When we think about dying, which happens to all of us on many levels (not only the physical), we are not turning our backs on life but daring to be led into the very heart of living.
This updated and substantially expanded edition of a classic pastoral care book explains very practically how to minister to or simply 'stay alongside' the dying and bereaved.
To accompany other people, along with their loved ones, up to the gate of death, is to enter holy ground, to stand in an awesome place where the wind of the Spirit blows, to encounter peace and grief, insight, intimacy and pain on a level not found in ordinary living.
The book is divided into four sections:
Part 1 looks at the practical issues of caring for dying or bereaved people.
How we approach and respond to dying—our own dying, other people's dying, the agony of bereavement—will tell us much about ourselves. The sacred territory of death asks questions of us. Is it hard for me to be honest? Am I frightened to be in a situation of physical, spiritual and emotional intimacy with someone? ... Painfully, those who do not run away learn that our own helplessness is a gift to those who are helpless; our consenting to live at peace with our own mortality and inadequacy permits them also to be at peace.
Penelope explores how to offer effective comfort by finding strength in helplessness—a position that requires an adjustment of the widely held image of God as Almighty to the God who suffers and weeps. She explores the differences in human personality determining people's different approaches, when prayer is appropriate, and the way to gain someone's confidence to allow them to open up their deepest fears. She also considers the importance of body language, dress code and personal hygiene.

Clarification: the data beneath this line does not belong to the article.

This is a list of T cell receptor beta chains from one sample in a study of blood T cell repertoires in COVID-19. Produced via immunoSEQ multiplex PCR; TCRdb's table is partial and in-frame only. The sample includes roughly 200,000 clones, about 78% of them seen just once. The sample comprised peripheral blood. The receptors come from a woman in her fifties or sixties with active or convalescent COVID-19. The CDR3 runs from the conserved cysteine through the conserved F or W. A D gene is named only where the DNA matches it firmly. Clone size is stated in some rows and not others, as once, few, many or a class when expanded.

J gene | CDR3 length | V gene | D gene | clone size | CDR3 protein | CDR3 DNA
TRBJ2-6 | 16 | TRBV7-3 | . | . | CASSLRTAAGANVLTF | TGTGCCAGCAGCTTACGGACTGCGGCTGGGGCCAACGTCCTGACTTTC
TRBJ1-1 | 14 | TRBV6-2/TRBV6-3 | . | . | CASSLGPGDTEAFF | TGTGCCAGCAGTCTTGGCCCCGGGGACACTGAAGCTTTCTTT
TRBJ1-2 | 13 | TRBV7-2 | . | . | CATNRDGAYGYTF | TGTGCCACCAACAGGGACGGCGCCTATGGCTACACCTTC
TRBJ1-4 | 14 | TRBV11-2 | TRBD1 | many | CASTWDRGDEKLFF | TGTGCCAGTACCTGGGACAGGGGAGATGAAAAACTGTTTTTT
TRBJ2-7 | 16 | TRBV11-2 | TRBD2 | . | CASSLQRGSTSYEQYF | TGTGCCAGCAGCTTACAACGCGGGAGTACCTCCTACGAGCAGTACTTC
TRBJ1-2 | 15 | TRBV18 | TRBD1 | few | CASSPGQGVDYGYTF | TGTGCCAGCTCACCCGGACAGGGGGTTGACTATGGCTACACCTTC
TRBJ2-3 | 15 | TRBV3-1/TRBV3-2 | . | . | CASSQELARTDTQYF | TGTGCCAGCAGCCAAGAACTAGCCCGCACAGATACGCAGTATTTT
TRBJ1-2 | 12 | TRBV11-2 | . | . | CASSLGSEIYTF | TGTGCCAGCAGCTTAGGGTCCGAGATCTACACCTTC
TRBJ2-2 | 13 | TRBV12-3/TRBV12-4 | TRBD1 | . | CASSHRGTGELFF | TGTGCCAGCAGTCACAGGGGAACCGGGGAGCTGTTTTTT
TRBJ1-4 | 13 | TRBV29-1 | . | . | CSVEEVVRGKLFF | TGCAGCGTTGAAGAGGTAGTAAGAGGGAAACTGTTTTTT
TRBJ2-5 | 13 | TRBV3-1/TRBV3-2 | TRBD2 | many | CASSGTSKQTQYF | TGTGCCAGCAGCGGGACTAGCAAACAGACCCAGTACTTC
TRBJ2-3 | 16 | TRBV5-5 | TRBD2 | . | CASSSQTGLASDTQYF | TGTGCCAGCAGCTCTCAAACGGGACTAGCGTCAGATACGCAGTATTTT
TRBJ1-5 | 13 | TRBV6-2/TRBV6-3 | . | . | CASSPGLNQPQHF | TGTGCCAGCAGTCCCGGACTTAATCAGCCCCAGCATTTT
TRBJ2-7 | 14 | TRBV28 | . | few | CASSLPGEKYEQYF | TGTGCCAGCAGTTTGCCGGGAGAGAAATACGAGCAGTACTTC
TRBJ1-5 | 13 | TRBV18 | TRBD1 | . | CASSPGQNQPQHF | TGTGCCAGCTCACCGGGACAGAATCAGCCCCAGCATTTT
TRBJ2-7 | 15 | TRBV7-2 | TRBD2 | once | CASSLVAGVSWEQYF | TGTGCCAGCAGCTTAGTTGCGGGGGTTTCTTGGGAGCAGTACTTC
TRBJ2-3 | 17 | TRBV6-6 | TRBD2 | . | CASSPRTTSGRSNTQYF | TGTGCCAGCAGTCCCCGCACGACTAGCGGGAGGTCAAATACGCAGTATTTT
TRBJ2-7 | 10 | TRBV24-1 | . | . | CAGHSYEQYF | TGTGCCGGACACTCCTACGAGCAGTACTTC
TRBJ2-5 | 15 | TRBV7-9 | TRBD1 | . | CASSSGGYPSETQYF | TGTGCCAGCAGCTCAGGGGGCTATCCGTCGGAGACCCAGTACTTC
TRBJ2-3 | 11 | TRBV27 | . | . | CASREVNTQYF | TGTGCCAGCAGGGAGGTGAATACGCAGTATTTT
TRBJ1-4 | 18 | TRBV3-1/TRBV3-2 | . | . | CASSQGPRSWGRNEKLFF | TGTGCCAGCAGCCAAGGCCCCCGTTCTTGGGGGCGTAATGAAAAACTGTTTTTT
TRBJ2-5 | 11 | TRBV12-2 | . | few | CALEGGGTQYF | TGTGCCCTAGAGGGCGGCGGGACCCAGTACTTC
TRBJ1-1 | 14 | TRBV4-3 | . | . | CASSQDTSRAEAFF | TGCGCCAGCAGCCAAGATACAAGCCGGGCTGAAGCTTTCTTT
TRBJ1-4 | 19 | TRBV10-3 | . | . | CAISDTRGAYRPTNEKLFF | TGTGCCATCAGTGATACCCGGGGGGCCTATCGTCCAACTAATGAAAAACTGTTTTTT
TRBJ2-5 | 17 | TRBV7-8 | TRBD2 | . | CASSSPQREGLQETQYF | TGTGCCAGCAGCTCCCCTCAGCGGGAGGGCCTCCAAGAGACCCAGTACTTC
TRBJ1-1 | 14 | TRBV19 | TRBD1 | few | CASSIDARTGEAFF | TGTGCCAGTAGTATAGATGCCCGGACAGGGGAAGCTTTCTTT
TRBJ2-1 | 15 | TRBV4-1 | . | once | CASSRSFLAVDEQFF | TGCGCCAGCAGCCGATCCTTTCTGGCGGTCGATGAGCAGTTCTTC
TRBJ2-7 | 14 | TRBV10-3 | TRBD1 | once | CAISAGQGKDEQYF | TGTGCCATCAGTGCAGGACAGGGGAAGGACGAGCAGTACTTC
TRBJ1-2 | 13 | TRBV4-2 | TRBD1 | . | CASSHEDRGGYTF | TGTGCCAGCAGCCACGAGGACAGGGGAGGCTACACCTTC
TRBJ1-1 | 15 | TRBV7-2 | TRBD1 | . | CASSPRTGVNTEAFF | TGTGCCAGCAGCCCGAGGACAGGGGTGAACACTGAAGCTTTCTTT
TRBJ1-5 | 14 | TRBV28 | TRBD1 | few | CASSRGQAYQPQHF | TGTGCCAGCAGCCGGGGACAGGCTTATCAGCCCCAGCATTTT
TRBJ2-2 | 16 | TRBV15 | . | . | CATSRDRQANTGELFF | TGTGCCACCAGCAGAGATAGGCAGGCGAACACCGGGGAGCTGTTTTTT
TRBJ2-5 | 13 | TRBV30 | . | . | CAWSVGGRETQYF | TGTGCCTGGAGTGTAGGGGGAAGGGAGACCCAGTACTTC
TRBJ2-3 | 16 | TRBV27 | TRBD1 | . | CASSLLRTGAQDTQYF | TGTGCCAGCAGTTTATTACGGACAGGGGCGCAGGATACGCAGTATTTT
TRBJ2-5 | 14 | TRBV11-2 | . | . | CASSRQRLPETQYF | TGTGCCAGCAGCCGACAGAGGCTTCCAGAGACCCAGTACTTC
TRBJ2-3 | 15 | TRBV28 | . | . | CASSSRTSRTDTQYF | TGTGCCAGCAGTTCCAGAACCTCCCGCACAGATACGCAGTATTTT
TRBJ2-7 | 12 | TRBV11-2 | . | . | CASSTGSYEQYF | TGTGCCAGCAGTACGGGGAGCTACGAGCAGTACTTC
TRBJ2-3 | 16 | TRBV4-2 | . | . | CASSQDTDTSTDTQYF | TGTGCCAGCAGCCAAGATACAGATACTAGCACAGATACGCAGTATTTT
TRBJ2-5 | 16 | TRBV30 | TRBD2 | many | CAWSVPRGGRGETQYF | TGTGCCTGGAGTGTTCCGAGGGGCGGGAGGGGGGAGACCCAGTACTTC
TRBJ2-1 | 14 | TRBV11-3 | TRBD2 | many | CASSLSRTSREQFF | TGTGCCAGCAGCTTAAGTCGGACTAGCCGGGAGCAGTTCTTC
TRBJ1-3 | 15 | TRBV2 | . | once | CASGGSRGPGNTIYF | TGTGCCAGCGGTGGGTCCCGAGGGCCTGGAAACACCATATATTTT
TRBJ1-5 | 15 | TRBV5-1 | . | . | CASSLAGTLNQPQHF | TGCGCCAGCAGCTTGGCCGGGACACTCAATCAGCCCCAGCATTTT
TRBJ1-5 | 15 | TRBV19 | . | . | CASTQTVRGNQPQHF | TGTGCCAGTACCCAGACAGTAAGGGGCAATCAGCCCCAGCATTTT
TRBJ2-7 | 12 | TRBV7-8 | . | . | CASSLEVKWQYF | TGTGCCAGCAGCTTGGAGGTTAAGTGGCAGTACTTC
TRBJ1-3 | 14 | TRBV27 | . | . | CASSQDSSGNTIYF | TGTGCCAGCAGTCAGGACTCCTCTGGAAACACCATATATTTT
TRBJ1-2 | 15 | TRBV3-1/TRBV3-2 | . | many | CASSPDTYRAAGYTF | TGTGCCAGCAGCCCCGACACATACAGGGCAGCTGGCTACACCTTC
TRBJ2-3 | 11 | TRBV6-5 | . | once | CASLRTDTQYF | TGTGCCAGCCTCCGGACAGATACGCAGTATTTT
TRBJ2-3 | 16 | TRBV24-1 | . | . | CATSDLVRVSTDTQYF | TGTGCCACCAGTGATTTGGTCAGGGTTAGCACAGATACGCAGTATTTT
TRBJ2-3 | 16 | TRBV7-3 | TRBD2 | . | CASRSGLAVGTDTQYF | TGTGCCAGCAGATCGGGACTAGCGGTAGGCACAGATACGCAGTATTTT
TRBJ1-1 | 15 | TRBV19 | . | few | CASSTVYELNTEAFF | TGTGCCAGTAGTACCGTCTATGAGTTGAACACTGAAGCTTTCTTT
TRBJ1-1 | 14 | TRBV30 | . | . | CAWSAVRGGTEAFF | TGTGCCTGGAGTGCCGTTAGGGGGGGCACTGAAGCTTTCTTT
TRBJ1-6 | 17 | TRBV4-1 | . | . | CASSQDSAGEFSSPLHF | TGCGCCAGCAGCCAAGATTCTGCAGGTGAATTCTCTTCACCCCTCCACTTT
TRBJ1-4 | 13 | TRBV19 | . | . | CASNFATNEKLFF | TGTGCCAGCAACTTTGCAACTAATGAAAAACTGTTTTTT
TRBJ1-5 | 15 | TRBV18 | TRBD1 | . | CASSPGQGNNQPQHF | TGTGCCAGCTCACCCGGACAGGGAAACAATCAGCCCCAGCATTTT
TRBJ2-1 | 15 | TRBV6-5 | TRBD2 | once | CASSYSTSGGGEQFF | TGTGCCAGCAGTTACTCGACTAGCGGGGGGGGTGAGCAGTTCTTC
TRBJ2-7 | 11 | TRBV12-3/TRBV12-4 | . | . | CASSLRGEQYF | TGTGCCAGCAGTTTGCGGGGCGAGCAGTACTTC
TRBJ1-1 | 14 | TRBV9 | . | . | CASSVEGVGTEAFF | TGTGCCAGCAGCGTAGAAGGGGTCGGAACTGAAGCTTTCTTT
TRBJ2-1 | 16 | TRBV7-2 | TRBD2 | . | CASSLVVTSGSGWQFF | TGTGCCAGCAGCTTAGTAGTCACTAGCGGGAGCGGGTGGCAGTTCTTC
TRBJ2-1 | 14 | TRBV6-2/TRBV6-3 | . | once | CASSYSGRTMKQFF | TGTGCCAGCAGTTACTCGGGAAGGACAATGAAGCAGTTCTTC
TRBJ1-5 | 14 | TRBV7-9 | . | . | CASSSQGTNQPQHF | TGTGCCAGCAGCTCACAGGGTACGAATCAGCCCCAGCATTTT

Part 2 is a personal account of the author's experience of bereavement, offering insights that bring an understanding of the challenges of life's journey for those who feel frightened or overwhelmed, and how to bring encouraging support and companionship on an otherwise lonely journey.
Part 3 examines loss without death, the sense of bereavement that surrounds separation and divorce, redundancy and the loss of valued material possessions.
Part 4 is a 'how to' section on preparing a funeral service. Penelope also considers the issues raised by funerals where many of the mourners didn't know the deceased well or have had life-scarring encounters with the deceased.
Penelope Wilcock has worked as a chaplain in hospice and hospital settings, taught about spiritual care and palliative care for the NHS, and spent several years as a church pastor. Her books include In Celebration of Simplicity: the joy of living lightly, Learning to Let go: the transition into residential care and The Road of Blessing: finding God's direction for your life. Her blog, Kindred of the Quiet Way, reflects on simple and spiritual Christian lifestyle.
Spiritual Care of Dying and Bereaved People is published on 15 Feb 2013, priced £9.99, ISBN 978 0 85746 115 5, pb, 240 pages
Source: Bible Reading Fellowship